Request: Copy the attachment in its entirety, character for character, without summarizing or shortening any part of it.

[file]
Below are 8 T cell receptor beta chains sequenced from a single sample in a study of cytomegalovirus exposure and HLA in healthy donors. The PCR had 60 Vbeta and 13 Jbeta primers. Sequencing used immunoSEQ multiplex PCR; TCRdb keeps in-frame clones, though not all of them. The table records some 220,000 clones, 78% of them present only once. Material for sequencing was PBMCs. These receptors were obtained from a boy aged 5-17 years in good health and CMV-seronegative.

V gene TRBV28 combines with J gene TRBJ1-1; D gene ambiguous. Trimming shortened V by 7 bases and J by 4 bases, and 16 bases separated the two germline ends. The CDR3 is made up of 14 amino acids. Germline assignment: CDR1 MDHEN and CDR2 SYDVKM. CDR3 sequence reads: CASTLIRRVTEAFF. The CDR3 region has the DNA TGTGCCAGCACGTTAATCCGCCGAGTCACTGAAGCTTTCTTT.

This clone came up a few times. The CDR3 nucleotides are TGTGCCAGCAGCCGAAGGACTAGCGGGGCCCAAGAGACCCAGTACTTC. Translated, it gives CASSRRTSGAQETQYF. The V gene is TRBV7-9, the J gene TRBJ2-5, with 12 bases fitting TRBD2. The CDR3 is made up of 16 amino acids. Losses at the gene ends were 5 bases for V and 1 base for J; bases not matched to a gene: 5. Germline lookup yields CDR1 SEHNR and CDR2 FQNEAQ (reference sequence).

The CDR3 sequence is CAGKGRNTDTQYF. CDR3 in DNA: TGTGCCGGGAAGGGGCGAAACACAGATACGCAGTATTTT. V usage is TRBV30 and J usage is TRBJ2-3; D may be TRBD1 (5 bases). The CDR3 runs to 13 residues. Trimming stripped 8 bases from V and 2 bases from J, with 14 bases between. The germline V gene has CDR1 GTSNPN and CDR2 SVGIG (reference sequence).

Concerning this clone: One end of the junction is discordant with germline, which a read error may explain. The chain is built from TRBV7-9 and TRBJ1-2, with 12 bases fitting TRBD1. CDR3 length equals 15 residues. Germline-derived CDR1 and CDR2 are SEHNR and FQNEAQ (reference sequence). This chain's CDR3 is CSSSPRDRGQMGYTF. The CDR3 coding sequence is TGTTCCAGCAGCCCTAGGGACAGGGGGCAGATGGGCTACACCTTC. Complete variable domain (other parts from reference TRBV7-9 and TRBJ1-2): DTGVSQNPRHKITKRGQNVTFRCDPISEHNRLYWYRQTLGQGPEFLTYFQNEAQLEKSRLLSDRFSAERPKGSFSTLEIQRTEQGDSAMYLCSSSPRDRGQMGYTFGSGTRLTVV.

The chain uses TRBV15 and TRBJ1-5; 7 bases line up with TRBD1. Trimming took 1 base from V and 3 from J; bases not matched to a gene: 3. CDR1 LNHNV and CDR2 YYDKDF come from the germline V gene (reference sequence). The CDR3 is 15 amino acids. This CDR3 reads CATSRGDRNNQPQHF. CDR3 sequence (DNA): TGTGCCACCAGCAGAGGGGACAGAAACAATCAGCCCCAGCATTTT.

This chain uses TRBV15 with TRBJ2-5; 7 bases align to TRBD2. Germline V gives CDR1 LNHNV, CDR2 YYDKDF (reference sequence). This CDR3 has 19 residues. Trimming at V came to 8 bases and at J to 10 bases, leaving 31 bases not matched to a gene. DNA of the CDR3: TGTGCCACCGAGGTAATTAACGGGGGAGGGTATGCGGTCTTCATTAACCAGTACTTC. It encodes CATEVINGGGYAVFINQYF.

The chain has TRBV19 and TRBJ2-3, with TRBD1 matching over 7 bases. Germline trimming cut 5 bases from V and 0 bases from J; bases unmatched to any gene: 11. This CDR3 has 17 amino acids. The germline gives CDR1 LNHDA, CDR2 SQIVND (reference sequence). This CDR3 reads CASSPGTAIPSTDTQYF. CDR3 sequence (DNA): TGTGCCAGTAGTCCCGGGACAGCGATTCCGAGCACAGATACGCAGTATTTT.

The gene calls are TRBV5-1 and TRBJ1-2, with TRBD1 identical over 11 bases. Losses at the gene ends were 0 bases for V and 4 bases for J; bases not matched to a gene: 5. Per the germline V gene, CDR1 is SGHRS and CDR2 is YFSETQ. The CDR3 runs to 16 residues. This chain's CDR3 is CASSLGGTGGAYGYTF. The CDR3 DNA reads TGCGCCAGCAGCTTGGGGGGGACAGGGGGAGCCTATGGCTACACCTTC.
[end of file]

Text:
Below are 8 T cell receptor beta chains sequenced from a single sample in a study of cytomegalovirus exposure and HLA in healthy donors. The PCR had 60 Vbeta and 13 Jbeta primers. Sequencing used immunoSEQ multiplex PCR; TCRdb keeps in-frame clones, though not all of them. The table records some 220,000 clones, 78% of them present only once. Material for sequencing was PBMCs. These receptors were obtained from a boy aged 5-17 years in good health and CMV-seronegative.

V gene TRBV28 combines with J gene TRBJ1-1; D gene ambiguous. Trimming shortened V by 7 bases and J by 4 bases, and 16 bases separated the two germline ends. The CDR3 is made up of 14 amino acids. Germline assignment: CDR1 MDHEN and CDR2 SYDVKM. CDR3 sequence reads: CASTLIRRVTEAFF. The CDR3 region has the DNA TGTGCCAGCACGTTAATCCGCCGAGTCACTGAAGCTTTCTTT.

This clone came up a few times. The CDR3 nucleotides are TGTGCCAGCAGCCGAAGGACTAGCGGGGCCCAAGAGACCCAGTACTTC. Translated, it gives CASSRRTSGAQETQYF. The V gene is TRBV7-9, the J gene TRBJ2-5, with 12 bases fitting TRBD2. The CDR3 is made up of 16 amino acids. Losses at the gene ends were 5 bases for V and 1 base for J; bases not matched to a gene: 5. Germline lookup yields CDR1 SEHNR and CDR2 FQNEAQ (reference sequence).

The CDR3 sequence is CAGKGRNTDTQYF. CDR3 in DNA: TGTGCCGGGAAGGGGCGAAACACAGATACGCAGTATTTT. V usage is TRBV30 and J usage is TRBJ2-3; D may be TRBD1 (5 bases). The CDR3 runs to 13 residues. Trimming stripped 8 bases from V and 2 bases from J, with 14 bases between. The germline V gene has CDR1 GTSNPN and CDR2 SVGIG (reference sequence).

Concerning this clone: One end of the junction is discordant with germline, which a read error may explain. The chain is built from TRBV7-9 and TRBJ1-2, with 12 bases fitting TRBD1. CDR3 length equals 15 residues. Germline-derived CDR1 and CDR2 are SEHNR and FQNEAQ (reference sequence). This chain's CDR3 is CSSSPRDRGQMGYTF. The CDR3 coding sequence is TGTTCCAGCAGCCCTAGGGACAGGGGGCAGATGGGCTACACCTTC. Complete variable domain (other parts from reference TRBV7-9 and TRBJ1-2): DTGVSQNPRHKITKRGQNVTFRCDPISEHNRLYWYRQTLGQGPEFLTYFQNEAQLEKSRLLSDRFSAERPKGSFSTLEIQRTEQGDSAMYLCSSSPRDRGQMGYTFGSGTRLTVV.

The chain uses TRBV15 and TRBJ1-5; 7 bases line up with TRBD1. Trimming took 1 base from V and 3 from J; bases not matched to a gene: 3. CDR1 LNHNV and CDR2 YYDKDF come from the germline V gene (reference sequence). The CDR3 is 15 amino acids. This CDR3 reads CATSRGDRNNQPQHF. CDR3 sequence (DNA): TGTGCCACCAGCAGAGGGGACAGAAACAATCAGCCCCAGCATTTT.

This chain uses TRBV15 with TRBJ2-5; 7 bases align to TRBD2. Germline V gives CDR1 LNHNV, CDR2 YYDKDF (reference sequence). This CDR3 has 19 residues. Trimming at V came to 8 bases and at J to 10 bases, leaving 31 bases not matched to a gene. DNA of the CDR3: TGTGCCACCGAGGTAATTAACGGGGGAGGGTATGCGGTCTTCATTAACCAGTACTTC. It encodes CATEVINGGGYAVFINQYF.

The chain has TRBV19 and TRBJ2-3, with TRBD1 matching over 7 bases. Germline trimming cut 5 bases from V and 0 bases from J; bases unmatched to any gene: 11. This CDR3 has 17 amino acids. The germline gives CDR1 LNHDA, CDR2 SQIVND (reference sequence). This CDR3 reads CASSPGTAIPSTDTQYF. CDR3 sequence (DNA): TGTGCCAGTAGTCCCGGGACAGCGATTCCGAGCACAGATACGCAGTATTTT.

The gene calls are TRBV5-1 and TRBJ1-2, with TRBD1 identical over 11 bases. Losses at the gene ends were 0 bases for V and 4 bases for J; bases not matched to a gene: 5. Per the germline V gene, CDR1 is SGHRS and CDR2 is YFSETQ. The CDR3 runs to 16 residues. This chain's CDR3 is CASSLGGTGGAYGYTF. The CDR3 DNA reads TGCGCCAGCAGCTTGGGGGGGACAGGGGGAGCCTATGGCTACACCTTC.